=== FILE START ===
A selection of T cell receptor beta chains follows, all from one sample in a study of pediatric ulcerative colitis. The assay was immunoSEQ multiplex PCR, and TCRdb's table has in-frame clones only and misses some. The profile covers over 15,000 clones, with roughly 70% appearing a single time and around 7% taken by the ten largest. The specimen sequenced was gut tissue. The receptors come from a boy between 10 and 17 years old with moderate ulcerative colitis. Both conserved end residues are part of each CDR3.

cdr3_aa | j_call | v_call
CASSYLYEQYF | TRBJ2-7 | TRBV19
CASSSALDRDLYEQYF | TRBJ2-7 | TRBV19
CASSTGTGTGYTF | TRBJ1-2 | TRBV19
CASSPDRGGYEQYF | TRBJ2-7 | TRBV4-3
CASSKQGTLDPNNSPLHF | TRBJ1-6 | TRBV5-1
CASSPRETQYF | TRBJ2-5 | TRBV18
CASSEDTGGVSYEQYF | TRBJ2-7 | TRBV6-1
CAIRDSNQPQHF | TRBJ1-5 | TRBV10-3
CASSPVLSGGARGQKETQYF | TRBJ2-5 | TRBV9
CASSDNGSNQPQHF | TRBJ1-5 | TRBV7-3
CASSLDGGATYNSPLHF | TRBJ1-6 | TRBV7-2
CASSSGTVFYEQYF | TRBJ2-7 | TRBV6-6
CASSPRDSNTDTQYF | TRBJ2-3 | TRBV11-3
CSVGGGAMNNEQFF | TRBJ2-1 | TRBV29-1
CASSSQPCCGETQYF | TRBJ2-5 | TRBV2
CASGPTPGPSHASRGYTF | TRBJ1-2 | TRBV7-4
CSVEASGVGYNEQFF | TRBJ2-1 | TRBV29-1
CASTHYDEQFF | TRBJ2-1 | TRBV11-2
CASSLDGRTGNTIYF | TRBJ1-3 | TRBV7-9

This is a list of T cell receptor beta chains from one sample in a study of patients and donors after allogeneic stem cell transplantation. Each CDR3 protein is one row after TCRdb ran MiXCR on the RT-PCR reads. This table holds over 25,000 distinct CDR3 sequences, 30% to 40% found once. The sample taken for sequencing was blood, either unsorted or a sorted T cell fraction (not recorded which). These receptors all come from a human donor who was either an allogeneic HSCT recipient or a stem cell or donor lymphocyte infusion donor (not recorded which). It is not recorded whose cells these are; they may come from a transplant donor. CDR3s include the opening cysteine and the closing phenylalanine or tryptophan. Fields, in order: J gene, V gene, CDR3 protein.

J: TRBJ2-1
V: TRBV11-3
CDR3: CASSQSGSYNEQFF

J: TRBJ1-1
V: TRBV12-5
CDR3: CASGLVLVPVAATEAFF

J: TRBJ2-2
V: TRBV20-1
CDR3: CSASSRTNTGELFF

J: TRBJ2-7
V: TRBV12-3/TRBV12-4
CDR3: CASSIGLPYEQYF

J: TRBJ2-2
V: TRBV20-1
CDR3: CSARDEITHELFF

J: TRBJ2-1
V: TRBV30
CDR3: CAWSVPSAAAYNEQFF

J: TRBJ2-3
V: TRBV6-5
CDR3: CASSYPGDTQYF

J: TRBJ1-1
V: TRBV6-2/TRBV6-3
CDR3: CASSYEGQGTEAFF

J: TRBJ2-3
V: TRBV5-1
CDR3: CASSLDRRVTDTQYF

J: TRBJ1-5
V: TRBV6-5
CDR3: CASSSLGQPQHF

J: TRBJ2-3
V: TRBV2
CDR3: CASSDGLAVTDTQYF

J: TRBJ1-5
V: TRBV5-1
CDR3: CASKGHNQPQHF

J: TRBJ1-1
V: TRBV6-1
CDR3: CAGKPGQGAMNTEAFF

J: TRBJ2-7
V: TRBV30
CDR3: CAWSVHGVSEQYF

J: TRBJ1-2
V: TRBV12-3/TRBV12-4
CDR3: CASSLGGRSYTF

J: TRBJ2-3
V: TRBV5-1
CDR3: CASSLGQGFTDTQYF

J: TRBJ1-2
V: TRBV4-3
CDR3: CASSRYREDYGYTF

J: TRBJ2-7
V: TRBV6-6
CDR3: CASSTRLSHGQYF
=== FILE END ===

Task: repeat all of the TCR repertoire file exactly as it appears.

A selection of T cell receptor beta chains follows, all from one sample in a study of pediatric ulcerative colitis. The assay was immunoSEQ multiplex PCR, and TCRdb's table has in-frame clones only and misses some. The profile covers over 15,000 clones, with roughly 70% appearing a single time and around 7% taken by the ten largest. The specimen sequenced was gut tissue. The receptors come from a boy between 10 and 17 years old with moderate ulcerative colitis. Both conserved end residues are part of each CDR3.

cdr3_aa | j_call | v_call
CASSYLYEQYF | TRBJ2-7 | TRBV19
CASSSALDRDLYEQYF | TRBJ2-7 | TRBV19
CASSTGTGTGYTF | TRBJ1-2 | TRBV19
CASSPDRGGYEQYF | TRBJ2-7 | TRBV4-3
CASSKQGTLDPNNSPLHF | TRBJ1-6 | TRBV5-1
CASSPRETQYF | TRBJ2-5 | TRBV18
CASSEDTGGVSYEQYF | TRBJ2-7 | TRBV6-1
CAIRDSNQPQHF | TRBJ1-5 | TRBV10-3
CASSPVLSGGARGQKETQYF | TRBJ2-5 | TRBV9
CASSDNGSNQPQHF | TRBJ1-5 | TRBV7-3
CASSLDGGATYNSPLHF | TRBJ1-6 | TRBV7-2
CASSSGTVFYEQYF | TRBJ2-7 | TRBV6-6
CASSPRDSNTDTQYF | TRBJ2-3 | TRBV11-3
CSVGGGAMNNEQFF | TRBJ2-1 | TRBV29-1
CASSSQPCCGETQYF | TRBJ2-5 | TRBV2
CASGPTPGPSHASRGYTF | TRBJ1-2 | TRBV7-4
CSVEASGVGYNEQFF | TRBJ2-1 | TRBV29-1
CASTHYDEQFF | TRBJ2-1 | TRBV11-2
CASSLDGRTGNTIYF | TRBJ1-3 | TRBV7-9

This is a list of T cell receptor beta chains from one sample in a study of patients and donors after allogeneic stem cell transplantation. Each CDR3 protein is one row after TCRdb ran MiXCR on the RT-PCR reads. This table holds over 25,000 distinct CDR3 sequences, 30% to 40% found once. The sample taken for sequencing was blood, either unsorted or a sorted T cell fraction (not recorded which). These receptors all come from a human donor who was either an allogeneic HSCT recipient or a stem cell or donor lymphocyte infusion donor (not recorded which). It is not recorded whose cells these are; they may come from a transplant donor. CDR3s include the opening cysteine and the closing phenylalanine or tryptophan. Fields, in order: J gene, V gene, CDR3 protein.

J: TRBJ2-1
V: TRBV11-3
CDR3: CASSQSGSYNEQFF

J: TRBJ1-1
V: TRBV12-5
CDR3: CASGLVLVPVAATEAFF

J: TRBJ2-2
V: TRBV20-1
CDR3: CSASSRTNTGELFF

J: TRBJ2-7
V: TRBV12-3/TRBV12-4
CDR3: CASSIGLPYEQYF

J: TRBJ2-2
V: TRBV20-1
CDR3: CSARDEITHELFF

J: TRBJ2-1
V: TRBV30
CDR3: CAWSVPSAAAYNEQFF

J: TRBJ2-3
V: TRBV6-5
CDR3: CASSYPGDTQYF

J: TRBJ1-1
V: TRBV6-2/TRBV6-3
CDR3: CASSYEGQGTEAFF

J: TRBJ2-3
V: TRBV5-1
CDR3: CASSLDRRVTDTQYF

J: TRBJ1-5
V: TRBV6-5
CDR3: CASSSLGQPQHF

J: TRBJ2-3
V: TRBV2
CDR3: CASSDGLAVTDTQYF

J: TRBJ1-5
V: TRBV5-1
CDR3: CASKGHNQPQHF

J: TRBJ1-1
V: TRBV6-1
CDR3: CAGKPGQGAMNTEAFF

J: TRBJ2-7
V: TRBV30
CDR3: CAWSVHGVSEQYF

J: TRBJ1-2
V: TRBV12-3/TRBV12-4
CDR3: CASSLGGRSYTF

J: TRBJ2-3
V: TRBV5-1
CDR3: CASSLGQGFTDTQYF

J: TRBJ1-2
V: TRBV4-3
CDR3: CASSRYREDYGYTF

J: TRBJ2-7
V: TRBV6-6
CDR3: CASSTRLSHGQYF